Steppenwolf Theatre Company said Thursday that two of its ensemble members, Glenn Davis and Audrey Francis, are to become joint artistic directors of the famed Chicago theater.
Davis, 40, and Francis, 42, will succeed Anna D. Shapiro, who announced her departure in May, effective at the end of August, and after six years in the high-visibility and inevitably contentious job.
“We were a package deal,” Davis said in a Zoom interview with the Tribune, noting that the pair had presented themselves that way to their fellow ensemble members, who then voted on the outcome. “It was an incredibly democratic process,” Francis said on the call.
This will be the first time in its history that Steppenwolf has had more than one artistic director, still an unusual model in nonprofit American theater. But both of the incomers are actors, and they said that the pairing will allow them to ensure “there is always somebody tending the garden,” without forcing either of them to give up national acting careers. Davis is already scheduled to appear in the Steppenwolf production of “King James” early next year.
“As an actor-centered theater company, moving to a new, co-artistic leadership model is aligned with the entrepreneurial spirit of its founders, ensemble members and leadership team who have all shaped Steppenwolf,” said Eric Lefkofsky, the chair of Steppenwolf’s board of trustees. “The different life experiences Glenn and Audrey bring to the role will provide a more comprehensive worldview in decision-making that will benefit Steppenwolf actors, staff, the company and our audiences.”
Both will be based in Chicago, although Davis, who grew up on the South Side in the Chatham neighborhood and graduated from DePaul University, also has close ties to the Geffen Playhouse in Los Angeles, where his bespoke production company, Cast Iron Entertainment, is in residence.
Davis, whose TV work includes “Billions,” shares that developmental endeavor with his close friend, the Oscar-winning writer and Steppenwolf ensemble member Tarell Alvin McCraney (”Moonlight”), Sterling K. Brown (”This is Us”), André Holland (”Selma”) and the prolific Steppenwolf ensemble member Jon Michael Hill.
Francis, who grew up in Boulder, Colorado, has emerged from Chicago’s storefront scene to a respected berth as one of the city’s leading (and liveliest) stage actors, appearing in around a dozen Steppenwolf productions over the last few years. She previously served as artistic director of Chicago’s Pine Box Theatre and ran a teaching studio known as Black Box Acting.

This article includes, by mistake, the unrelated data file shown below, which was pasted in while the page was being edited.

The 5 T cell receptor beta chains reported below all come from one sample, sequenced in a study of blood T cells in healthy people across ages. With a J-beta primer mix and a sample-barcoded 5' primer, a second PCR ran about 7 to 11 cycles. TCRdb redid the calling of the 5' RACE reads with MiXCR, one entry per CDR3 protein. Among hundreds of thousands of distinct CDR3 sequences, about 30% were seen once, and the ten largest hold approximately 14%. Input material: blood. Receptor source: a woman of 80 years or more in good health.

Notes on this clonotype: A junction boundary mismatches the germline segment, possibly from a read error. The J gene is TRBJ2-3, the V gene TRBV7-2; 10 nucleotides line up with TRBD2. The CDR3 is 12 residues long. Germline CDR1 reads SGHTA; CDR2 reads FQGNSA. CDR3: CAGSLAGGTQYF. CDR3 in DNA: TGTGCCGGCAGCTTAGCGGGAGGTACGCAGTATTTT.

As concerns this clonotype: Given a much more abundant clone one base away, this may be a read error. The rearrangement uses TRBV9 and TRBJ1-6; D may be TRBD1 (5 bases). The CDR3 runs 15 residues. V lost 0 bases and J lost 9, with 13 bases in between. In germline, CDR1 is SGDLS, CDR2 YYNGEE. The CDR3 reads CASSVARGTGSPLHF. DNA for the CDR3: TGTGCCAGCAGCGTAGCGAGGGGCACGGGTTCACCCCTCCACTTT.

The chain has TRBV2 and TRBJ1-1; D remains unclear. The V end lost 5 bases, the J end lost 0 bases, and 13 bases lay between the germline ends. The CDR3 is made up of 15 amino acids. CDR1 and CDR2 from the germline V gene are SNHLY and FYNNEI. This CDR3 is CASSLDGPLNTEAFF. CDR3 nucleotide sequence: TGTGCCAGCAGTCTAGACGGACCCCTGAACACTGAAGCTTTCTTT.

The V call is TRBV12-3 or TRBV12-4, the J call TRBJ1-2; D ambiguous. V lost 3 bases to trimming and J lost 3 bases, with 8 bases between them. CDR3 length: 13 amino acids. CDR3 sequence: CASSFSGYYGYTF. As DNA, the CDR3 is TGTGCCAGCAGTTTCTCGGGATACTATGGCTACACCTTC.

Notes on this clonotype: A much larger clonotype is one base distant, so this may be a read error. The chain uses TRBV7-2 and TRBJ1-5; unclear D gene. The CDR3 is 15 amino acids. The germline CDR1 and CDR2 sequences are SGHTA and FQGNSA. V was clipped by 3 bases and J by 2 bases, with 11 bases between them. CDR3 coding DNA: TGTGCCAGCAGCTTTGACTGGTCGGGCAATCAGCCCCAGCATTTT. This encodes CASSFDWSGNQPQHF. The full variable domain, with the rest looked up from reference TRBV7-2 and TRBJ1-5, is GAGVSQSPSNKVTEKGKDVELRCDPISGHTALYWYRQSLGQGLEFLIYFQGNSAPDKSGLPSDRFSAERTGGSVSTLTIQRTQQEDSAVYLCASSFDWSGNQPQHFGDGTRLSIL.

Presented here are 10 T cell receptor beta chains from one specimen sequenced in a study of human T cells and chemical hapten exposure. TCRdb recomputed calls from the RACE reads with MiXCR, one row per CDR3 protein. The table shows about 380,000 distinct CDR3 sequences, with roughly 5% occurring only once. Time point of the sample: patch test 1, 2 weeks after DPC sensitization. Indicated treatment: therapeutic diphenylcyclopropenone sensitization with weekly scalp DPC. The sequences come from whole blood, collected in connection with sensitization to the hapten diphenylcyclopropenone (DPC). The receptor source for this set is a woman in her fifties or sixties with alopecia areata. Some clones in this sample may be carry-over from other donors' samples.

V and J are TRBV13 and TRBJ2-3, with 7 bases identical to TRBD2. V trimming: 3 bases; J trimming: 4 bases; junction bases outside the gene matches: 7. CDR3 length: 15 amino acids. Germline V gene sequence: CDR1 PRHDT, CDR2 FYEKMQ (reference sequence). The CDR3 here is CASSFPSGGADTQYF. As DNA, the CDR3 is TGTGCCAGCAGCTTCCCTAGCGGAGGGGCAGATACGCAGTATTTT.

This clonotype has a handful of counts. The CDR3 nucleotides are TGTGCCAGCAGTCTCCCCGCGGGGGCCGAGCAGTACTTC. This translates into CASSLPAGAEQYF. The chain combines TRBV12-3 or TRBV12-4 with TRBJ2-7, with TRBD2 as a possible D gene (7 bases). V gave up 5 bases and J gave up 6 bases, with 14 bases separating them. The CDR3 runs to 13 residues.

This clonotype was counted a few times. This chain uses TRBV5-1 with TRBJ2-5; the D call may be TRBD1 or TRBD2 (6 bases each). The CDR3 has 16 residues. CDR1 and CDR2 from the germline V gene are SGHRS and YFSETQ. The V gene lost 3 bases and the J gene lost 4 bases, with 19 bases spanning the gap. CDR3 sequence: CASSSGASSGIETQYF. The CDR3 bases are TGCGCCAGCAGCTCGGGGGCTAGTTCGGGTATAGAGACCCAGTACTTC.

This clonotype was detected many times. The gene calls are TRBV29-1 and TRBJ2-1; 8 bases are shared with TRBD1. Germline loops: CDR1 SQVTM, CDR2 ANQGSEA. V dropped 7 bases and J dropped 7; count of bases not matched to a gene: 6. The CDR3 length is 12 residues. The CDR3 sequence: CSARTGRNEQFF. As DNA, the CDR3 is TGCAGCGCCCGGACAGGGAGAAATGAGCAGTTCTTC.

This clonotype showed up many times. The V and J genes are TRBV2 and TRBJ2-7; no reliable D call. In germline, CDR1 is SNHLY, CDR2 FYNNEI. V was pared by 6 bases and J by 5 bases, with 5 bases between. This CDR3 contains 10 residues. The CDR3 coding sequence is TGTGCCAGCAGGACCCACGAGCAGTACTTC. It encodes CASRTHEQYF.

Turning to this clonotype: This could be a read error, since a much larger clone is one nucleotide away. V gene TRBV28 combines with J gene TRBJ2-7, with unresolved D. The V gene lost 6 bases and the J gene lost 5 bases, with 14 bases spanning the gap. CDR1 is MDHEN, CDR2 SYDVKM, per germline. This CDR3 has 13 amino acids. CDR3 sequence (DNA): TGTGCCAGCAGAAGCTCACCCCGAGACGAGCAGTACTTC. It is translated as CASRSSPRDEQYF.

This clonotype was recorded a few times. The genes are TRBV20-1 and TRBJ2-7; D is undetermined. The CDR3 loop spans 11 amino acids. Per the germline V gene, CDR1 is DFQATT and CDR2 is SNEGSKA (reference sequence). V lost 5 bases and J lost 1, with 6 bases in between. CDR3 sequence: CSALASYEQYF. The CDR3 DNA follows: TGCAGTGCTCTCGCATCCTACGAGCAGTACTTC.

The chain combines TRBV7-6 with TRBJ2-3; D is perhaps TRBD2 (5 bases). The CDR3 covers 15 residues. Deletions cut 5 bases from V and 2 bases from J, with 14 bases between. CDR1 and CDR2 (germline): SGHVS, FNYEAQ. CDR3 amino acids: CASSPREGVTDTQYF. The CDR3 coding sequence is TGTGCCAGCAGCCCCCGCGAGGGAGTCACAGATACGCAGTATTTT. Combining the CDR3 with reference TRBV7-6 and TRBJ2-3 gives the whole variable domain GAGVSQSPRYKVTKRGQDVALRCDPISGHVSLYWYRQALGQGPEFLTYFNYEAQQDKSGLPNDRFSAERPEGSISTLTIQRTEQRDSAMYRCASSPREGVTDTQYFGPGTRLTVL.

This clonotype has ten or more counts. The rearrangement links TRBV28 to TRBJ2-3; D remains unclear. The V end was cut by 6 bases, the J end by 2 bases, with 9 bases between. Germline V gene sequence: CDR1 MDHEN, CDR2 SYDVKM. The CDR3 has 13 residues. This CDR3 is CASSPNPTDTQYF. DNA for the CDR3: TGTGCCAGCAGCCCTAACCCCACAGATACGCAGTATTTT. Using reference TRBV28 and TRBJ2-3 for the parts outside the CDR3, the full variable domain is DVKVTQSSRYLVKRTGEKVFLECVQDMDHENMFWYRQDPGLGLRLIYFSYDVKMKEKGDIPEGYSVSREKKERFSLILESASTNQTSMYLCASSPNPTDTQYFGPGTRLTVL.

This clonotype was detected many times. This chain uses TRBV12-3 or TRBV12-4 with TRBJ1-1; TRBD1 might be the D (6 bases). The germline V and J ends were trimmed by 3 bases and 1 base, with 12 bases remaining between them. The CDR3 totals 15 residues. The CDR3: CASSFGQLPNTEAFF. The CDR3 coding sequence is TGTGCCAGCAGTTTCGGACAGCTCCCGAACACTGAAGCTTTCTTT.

“I feel supported, very aware of the challenges ahead and very excited for what Glenn and I can do as a team,” Francis said.
“Steppenwolf,” says Davis, “was my artistic home before I even knew what that meant.”
Although most artistic directors in the nation are recruited from stage directors, a previous Steppenwolf artistic director, the late Martha Lavey, has provided a model for actors moving into the role.
“To be an actor means you know how to be a collaborator,” Francis said. “And we hope that is what will happen at Steppenwolf going forward.”
Both of the newcomers to the top artistic job say they initially bonded backstage at Steppenwolf when both happened to get small roles in the same show, leaving a lot of time to dream about changes they would like to see in the theater. Self-evidently, many challenges await, including the need to reopen the Steppenwolf campus to live performances this fall, and then fill a bold, new, $54-million theater space with audience members who will have been away for more than 18 months.
“We’re both hustlers, we both really love Chicago, and we’re cut from the same cloth,” Francis said, “and yet we have two lenses and two worldviews.
“We want the best idea to win,” Davis said.
Chris Jones is a Tribune critic.